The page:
[ltp] X200s, 4 RAM 64 bit or not

D. Hugh Redelmeier linux-thinkpad@linux-thinkpad.org
Wed, 18 Jun 2014 11:13:20 -0400 (EDT)

| From: Uwe Brauer <oub.oub.oub@gmail.com>

| I upgraded to 4 RAM and I am running Kubuntu 10.04, trinity with PAE
| enabled. I am thinking to switch to 64 bit, but since still the majority
| of applications is 32 bit I am not sure that it is worth the effort. 

10.04 is really old.  I don't know what support remains (surely you
do).  If you like being so far behind the bleeding edge, I wouldn't
recommend make any changes.

If you are intending to move to a new installation, I would recommend

In broad strokes: you won't notice much change.  Although your
computing will probably speed up, it won't likely be enough to notice
without timing.

If your / partition was 99% full, it might become 101% full :-)
But moving from 10.04 to 14.04 would increase the space requirement
much more than changing the architecture (guess).

There are a few individual programs that need more than 1G of virtual
memory.  If you use any of them, you should go 64-bit.  (Firefox will
eat insane amounts of memory but that doesn't mean that you should let

[boring details follow; you can skip these]

The downsides:

- a slight increase in the size of program code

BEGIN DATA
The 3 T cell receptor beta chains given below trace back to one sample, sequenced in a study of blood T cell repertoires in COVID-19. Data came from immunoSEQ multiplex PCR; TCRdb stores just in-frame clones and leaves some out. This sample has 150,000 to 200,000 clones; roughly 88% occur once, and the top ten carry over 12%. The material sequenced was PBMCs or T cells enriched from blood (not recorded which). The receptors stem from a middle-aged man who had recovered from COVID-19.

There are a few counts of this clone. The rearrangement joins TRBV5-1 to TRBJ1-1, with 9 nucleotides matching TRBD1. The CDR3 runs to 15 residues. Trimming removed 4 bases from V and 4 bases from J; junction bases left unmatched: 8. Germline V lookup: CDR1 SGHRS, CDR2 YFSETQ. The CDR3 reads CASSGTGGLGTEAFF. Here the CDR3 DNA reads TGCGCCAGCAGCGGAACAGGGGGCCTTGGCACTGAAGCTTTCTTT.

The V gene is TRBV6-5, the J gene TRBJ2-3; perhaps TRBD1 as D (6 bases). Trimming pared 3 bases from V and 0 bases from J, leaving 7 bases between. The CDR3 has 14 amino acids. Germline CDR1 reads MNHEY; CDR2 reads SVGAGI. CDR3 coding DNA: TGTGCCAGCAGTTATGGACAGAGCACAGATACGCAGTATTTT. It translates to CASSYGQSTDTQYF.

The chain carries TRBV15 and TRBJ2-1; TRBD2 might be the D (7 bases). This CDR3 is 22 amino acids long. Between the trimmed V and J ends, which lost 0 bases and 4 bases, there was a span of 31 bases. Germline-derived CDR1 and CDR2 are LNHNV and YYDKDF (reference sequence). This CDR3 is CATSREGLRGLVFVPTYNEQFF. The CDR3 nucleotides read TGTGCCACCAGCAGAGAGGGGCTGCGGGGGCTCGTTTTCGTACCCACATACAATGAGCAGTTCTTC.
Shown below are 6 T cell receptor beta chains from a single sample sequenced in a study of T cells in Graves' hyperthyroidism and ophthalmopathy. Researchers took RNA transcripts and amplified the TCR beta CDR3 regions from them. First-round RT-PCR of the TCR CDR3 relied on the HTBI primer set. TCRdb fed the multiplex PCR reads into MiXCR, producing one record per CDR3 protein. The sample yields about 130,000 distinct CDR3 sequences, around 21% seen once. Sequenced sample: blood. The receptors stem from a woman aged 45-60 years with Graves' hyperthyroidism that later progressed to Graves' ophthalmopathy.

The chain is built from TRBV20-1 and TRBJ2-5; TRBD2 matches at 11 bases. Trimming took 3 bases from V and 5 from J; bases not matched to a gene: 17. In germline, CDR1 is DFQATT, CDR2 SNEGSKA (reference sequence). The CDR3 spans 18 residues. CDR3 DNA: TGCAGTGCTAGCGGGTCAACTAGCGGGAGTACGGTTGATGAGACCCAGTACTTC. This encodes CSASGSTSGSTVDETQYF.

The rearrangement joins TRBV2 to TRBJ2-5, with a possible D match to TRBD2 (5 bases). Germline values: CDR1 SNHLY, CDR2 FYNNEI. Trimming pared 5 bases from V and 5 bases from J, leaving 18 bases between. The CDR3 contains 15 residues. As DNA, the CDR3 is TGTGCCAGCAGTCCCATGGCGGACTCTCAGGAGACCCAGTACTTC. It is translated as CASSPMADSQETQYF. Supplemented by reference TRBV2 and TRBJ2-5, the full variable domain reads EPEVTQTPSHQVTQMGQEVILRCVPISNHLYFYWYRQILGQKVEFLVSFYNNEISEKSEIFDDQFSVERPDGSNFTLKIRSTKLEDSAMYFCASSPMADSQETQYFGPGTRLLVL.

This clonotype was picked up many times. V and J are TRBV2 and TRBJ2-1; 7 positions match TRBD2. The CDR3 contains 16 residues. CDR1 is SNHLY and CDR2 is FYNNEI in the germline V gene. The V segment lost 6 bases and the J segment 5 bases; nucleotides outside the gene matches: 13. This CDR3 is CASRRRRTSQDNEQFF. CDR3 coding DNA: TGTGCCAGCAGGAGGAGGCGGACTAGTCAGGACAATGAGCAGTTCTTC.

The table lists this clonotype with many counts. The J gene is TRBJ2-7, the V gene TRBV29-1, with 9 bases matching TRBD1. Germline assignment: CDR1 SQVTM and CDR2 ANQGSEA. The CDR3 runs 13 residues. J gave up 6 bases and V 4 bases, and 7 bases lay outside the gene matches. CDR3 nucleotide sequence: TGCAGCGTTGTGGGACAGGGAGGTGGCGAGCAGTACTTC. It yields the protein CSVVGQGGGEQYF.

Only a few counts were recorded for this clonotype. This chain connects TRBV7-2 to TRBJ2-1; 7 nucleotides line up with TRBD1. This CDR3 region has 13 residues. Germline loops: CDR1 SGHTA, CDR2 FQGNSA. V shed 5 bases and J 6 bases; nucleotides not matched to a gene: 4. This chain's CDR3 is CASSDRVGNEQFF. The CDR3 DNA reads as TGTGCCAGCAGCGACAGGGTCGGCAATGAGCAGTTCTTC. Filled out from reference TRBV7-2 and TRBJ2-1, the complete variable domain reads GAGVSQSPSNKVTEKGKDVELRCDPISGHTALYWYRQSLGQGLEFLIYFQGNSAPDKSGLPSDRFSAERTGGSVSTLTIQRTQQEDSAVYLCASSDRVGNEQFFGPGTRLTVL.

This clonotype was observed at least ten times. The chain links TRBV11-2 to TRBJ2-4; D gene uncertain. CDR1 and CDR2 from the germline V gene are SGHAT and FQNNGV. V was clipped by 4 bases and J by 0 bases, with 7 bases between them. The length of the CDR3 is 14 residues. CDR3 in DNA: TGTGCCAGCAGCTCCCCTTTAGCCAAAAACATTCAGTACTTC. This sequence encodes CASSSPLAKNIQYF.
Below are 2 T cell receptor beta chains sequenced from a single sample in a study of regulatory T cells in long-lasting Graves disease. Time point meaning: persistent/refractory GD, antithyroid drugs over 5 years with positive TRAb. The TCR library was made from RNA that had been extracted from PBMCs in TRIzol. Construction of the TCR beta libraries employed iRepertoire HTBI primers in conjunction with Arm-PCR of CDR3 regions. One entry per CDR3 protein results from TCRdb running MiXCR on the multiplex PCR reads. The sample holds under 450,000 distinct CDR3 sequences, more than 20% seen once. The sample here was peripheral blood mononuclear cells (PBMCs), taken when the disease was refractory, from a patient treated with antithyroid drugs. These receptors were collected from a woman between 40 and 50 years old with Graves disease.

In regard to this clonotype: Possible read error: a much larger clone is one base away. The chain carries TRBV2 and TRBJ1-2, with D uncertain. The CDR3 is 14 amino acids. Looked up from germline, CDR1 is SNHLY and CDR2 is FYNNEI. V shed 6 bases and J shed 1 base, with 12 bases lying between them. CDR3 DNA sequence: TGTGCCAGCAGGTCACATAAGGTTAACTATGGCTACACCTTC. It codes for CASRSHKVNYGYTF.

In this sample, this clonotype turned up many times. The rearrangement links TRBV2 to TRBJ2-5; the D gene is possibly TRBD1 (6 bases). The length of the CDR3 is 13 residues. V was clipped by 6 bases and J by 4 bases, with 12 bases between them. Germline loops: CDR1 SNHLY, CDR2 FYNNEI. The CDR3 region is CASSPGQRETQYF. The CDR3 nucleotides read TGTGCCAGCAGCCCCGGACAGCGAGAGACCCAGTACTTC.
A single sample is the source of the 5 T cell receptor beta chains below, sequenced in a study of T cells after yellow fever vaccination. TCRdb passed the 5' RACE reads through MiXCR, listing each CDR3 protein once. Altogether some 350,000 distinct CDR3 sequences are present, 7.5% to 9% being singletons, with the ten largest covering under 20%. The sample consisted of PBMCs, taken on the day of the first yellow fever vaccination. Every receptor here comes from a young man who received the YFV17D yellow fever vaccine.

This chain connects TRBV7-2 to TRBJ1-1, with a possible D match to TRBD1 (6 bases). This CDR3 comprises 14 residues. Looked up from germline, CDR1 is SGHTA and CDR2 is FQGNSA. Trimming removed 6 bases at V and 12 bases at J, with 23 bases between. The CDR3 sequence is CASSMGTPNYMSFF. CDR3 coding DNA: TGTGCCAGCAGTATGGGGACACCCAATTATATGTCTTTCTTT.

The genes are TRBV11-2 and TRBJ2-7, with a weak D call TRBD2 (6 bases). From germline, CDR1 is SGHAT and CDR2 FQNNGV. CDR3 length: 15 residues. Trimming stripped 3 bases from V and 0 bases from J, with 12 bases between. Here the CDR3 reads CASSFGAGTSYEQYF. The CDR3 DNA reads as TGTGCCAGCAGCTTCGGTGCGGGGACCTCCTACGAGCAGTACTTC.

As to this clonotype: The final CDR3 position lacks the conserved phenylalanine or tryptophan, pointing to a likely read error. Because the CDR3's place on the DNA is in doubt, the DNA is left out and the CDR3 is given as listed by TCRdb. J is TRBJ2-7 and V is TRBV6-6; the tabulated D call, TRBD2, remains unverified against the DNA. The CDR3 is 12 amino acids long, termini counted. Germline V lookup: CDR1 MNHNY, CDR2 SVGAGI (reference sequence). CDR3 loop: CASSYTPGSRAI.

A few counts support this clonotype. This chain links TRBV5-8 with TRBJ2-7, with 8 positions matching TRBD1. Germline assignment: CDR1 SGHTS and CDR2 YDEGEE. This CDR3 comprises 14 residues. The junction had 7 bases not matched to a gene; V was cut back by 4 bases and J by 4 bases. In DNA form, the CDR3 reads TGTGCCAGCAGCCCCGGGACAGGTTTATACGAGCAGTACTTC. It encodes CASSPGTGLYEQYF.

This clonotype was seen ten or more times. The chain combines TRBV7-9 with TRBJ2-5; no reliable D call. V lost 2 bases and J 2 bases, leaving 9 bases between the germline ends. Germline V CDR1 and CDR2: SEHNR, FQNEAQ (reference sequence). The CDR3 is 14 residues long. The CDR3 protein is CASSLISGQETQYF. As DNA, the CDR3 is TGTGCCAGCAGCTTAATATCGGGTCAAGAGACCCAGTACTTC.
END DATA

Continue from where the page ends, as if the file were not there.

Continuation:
- pointers objects take twice as much memory.  The amount of data that
  is made up of pointers varies by program, but usually isn't that

- C "long int" objects take twice as much memory.  This usually isn't
  a large consumer of memory.

- a decrease in the number of pointer and long objects that fit in the
  memory caches.  So some workloads become slower (rare).

The upsides are:

- increased CPU speed due to amd64 instructions (as debian and
  Ubuntu call them)

  + more registers so program spends less time spilling and restoring

  + floating point is quite a bit faster

  + PAE eats a significant amount of CPU so ditching it is good

- any program that uses a lot of memory (more than 1G of virtual
  memory, as I understand it) will run better

- a program can use more than 3G (I think that's the number) of
  virtual memory

- some programs exploit the increased range of long ints (or the
  increased speed of code using long long ints).

All open-source Linux programs seem to be available in AMD64.  I don't
know about other stuff.